• B65G39/00Rollers, e.g. drive rollers, or arrangements thereof incorporated in roller-ways or other types of mechanical conveyors 
    • B65G39/02Adaptations of individual rollers and supports therefor
    • B65G39/07Other adaptations of sleeves
    • CCHEMISTRY; METALLURGY
    • C03GLASS; MINERAL OR SLAG WOOL
    • C03BMANUFACTURE, SHAPING, OR SUPPLEMENTARY PROCESSES
    • C03B35/00Transporting of glass products during their manufacture, e.g. hot glass lenses, prisms
    • C03B35/14Transporting hot glass sheets or ribbons, e.g. by heat-resistant conveyor belts or bands
    • C03B35/16Transporting hot glass sheets or ribbons, e.g. by heat-resistant conveyor belts or bands by roller conveyors
    • CCHEMISTRY; METALLURGY
    • C03GLASS; MINERAL OR SLAG WOOL
    • C03BMANUFACTURE, SHAPING, OR SUPPLEMENTARY PROCESSES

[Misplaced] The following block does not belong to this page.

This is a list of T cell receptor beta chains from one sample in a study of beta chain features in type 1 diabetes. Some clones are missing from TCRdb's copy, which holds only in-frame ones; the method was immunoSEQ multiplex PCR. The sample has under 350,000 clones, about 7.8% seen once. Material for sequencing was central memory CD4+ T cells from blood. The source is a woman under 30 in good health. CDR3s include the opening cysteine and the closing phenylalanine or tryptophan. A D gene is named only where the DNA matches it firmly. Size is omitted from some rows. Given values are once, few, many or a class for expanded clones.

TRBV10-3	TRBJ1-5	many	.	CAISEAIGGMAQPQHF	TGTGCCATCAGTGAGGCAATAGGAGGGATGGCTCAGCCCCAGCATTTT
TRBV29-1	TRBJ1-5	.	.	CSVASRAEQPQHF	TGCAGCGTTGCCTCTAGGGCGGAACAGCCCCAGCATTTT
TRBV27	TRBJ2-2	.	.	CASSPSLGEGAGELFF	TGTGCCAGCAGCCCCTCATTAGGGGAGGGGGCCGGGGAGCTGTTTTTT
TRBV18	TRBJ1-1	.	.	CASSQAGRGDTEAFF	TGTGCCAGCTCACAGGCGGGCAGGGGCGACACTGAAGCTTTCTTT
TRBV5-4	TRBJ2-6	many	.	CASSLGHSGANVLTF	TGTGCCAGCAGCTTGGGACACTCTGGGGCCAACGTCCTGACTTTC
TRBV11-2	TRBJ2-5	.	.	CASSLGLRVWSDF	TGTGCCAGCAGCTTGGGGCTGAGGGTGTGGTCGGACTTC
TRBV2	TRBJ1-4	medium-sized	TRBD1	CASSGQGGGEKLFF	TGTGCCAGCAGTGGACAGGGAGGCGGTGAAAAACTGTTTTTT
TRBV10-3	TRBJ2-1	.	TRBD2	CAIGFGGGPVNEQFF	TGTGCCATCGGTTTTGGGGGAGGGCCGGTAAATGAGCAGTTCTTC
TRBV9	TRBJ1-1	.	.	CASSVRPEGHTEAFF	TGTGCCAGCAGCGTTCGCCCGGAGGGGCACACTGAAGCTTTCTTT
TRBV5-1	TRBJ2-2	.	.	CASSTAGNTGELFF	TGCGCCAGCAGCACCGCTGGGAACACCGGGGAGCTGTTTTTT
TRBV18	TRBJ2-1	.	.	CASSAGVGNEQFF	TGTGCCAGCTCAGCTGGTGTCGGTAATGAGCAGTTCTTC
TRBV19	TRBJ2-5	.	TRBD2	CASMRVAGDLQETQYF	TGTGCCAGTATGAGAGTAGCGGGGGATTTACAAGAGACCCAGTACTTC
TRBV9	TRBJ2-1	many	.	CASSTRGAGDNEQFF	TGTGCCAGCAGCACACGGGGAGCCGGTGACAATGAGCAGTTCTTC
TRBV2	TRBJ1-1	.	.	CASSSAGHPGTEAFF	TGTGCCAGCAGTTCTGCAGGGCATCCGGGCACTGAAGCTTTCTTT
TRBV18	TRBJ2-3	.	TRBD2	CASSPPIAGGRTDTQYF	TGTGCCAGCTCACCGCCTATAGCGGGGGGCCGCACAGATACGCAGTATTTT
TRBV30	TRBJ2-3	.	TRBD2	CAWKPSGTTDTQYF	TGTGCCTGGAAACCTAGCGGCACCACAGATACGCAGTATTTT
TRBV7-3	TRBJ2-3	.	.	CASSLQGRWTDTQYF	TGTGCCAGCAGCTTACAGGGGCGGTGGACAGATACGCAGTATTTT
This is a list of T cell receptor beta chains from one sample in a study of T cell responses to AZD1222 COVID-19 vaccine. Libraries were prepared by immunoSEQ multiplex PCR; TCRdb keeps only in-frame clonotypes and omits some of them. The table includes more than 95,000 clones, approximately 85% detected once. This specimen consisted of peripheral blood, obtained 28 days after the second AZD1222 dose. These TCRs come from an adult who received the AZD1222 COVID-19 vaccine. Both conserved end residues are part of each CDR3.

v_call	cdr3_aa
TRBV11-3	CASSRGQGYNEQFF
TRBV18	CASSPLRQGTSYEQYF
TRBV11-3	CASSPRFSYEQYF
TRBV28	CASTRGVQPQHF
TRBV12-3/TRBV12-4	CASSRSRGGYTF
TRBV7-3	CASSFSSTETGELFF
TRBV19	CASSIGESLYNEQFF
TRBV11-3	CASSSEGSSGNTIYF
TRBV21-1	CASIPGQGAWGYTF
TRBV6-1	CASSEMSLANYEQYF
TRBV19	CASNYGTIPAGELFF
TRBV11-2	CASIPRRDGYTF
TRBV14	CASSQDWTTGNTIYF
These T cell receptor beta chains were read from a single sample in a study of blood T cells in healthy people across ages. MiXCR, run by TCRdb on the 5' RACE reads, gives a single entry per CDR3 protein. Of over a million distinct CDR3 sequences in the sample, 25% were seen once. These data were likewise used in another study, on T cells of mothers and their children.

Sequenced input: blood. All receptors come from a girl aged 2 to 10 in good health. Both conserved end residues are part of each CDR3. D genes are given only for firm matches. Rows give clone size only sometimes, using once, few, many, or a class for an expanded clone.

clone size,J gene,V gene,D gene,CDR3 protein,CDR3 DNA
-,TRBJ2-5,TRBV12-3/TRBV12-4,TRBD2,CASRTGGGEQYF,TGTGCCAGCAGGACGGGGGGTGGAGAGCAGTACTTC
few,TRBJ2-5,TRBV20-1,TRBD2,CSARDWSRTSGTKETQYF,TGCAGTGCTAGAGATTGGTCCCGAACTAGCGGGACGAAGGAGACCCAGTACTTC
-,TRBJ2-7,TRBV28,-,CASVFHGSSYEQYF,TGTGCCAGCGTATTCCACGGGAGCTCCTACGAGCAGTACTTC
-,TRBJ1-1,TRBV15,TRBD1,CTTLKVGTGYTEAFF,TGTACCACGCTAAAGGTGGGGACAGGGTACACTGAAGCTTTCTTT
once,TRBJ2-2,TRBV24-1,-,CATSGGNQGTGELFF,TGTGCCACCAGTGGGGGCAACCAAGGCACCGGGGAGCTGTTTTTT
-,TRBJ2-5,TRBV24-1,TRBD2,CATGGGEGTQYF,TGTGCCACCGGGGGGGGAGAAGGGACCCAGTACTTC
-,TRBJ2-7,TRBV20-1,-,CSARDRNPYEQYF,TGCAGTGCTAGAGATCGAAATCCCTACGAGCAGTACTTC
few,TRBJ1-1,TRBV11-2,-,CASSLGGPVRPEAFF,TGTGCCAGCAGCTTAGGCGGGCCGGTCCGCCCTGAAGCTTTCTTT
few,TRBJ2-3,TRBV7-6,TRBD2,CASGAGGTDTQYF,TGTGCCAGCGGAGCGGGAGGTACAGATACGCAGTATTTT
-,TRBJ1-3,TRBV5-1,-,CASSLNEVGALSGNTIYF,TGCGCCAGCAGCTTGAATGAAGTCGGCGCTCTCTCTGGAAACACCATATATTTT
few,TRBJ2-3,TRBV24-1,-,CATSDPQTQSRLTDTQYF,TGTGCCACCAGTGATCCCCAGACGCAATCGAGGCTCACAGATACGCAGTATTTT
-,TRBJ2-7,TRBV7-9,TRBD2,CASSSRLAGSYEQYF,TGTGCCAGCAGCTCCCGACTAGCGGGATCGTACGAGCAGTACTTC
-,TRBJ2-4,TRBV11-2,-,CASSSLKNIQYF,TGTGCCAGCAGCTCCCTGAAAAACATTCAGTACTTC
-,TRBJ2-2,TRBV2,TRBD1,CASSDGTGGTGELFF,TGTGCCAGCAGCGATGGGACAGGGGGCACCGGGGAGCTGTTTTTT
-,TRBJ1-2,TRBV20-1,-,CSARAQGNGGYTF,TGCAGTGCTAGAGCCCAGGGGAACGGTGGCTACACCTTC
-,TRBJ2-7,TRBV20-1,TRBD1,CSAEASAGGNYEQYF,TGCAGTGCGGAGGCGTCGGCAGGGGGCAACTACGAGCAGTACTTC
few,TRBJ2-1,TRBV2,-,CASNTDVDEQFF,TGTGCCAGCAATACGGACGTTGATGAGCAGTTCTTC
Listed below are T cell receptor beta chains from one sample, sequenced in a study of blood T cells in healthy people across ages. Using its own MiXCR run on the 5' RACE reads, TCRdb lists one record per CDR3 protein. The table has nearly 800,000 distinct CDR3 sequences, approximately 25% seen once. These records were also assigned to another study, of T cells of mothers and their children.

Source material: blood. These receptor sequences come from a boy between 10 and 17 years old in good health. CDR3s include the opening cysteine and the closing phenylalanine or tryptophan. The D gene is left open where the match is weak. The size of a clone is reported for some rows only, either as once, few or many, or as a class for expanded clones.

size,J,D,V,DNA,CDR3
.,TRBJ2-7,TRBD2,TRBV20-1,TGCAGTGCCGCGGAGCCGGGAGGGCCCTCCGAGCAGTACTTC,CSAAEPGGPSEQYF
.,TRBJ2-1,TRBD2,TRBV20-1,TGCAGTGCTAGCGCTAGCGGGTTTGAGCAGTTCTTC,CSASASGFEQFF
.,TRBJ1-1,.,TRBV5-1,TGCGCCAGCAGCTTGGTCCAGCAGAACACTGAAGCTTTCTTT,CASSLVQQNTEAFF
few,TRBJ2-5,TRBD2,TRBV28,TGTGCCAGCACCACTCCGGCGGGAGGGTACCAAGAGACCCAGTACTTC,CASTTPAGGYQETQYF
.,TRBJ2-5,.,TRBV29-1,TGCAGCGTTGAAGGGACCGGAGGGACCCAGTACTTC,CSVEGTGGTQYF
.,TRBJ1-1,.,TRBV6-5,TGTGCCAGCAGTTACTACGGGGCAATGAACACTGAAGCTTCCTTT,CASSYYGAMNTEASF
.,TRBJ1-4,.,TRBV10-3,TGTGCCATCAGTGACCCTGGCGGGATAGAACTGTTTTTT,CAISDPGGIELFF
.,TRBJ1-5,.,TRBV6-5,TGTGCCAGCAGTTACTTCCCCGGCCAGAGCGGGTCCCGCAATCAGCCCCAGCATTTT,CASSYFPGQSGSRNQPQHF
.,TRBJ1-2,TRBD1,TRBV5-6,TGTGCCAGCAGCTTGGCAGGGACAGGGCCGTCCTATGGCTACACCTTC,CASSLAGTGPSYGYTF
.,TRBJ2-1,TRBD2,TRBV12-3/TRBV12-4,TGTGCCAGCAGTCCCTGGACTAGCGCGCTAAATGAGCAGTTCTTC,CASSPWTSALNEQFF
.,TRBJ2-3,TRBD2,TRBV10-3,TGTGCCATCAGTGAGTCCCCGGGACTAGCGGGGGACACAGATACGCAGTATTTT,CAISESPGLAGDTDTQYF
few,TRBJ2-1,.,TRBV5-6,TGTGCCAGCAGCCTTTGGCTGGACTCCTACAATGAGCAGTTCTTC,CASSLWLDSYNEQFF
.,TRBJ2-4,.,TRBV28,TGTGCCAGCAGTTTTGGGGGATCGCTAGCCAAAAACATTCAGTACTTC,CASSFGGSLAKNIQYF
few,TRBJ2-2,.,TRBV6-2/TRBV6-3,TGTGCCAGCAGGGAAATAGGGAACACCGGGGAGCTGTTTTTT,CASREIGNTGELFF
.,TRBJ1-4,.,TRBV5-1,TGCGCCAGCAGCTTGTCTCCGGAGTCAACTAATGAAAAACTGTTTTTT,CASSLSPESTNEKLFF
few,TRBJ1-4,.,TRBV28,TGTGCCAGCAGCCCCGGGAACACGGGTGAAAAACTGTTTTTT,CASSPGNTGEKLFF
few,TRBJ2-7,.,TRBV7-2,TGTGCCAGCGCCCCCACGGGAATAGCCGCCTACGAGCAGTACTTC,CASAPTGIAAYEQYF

• C03B35/00Transporting of glass products during their manufacture, e.g. hot glass lenses, prisms
    • C03B35/14Transporting hot glass sheets or ribbons, e.g. by heat-resistant conveyor belts or bands
    • C03B35/16Transporting hot glass sheets or ribbons, e.g. by heat-resistant conveyor belts or bands by roller conveyors
    • C03B35/18Construction of the conveyor rollers Materials, coatings or coverings thereof
    • C03B35/181Materials, coatings, loose coverings or sleeves thereof
    • CCHEMISTRY; METALLURGY
    • C03GLASS; MINERAL OR SLAG WOOL
    • C03BMANUFACTURE, SHAPING, OR SUPPLEMENTARY PROCESSES
    • C03B35/00Transporting of glass products during their manufacture, e.g. hot glass lenses, prisms
    • C03B35/14Transporting hot glass sheets or ribbons, e.g. by heat-resistant conveyor belts or bands
    • C03B35/16Transporting hot glass sheets or ribbons, e.g. by heat-resistant conveyor belts or bands by roller conveyors
    • C03B35/18Construction of the conveyor rollers Materials, coatings or coverings thereof
    • C03B35/183Construction of the conveyor rollers Materials, coatings or coverings thereof specially adapted for thermal adjustment of the rollers, e.g. insulating, heating, cooling thereof
    • CCHEMISTRY; METALLURGY
    • C03GLASS; MINERAL OR SLAG WOOL
    • C03BMANUFACTURE, SHAPING, OR SUPPLEMENTARY PROCESSES
    • C03B35/00Transporting of glass products during their manufacture, e.g. hot glass lenses, prisms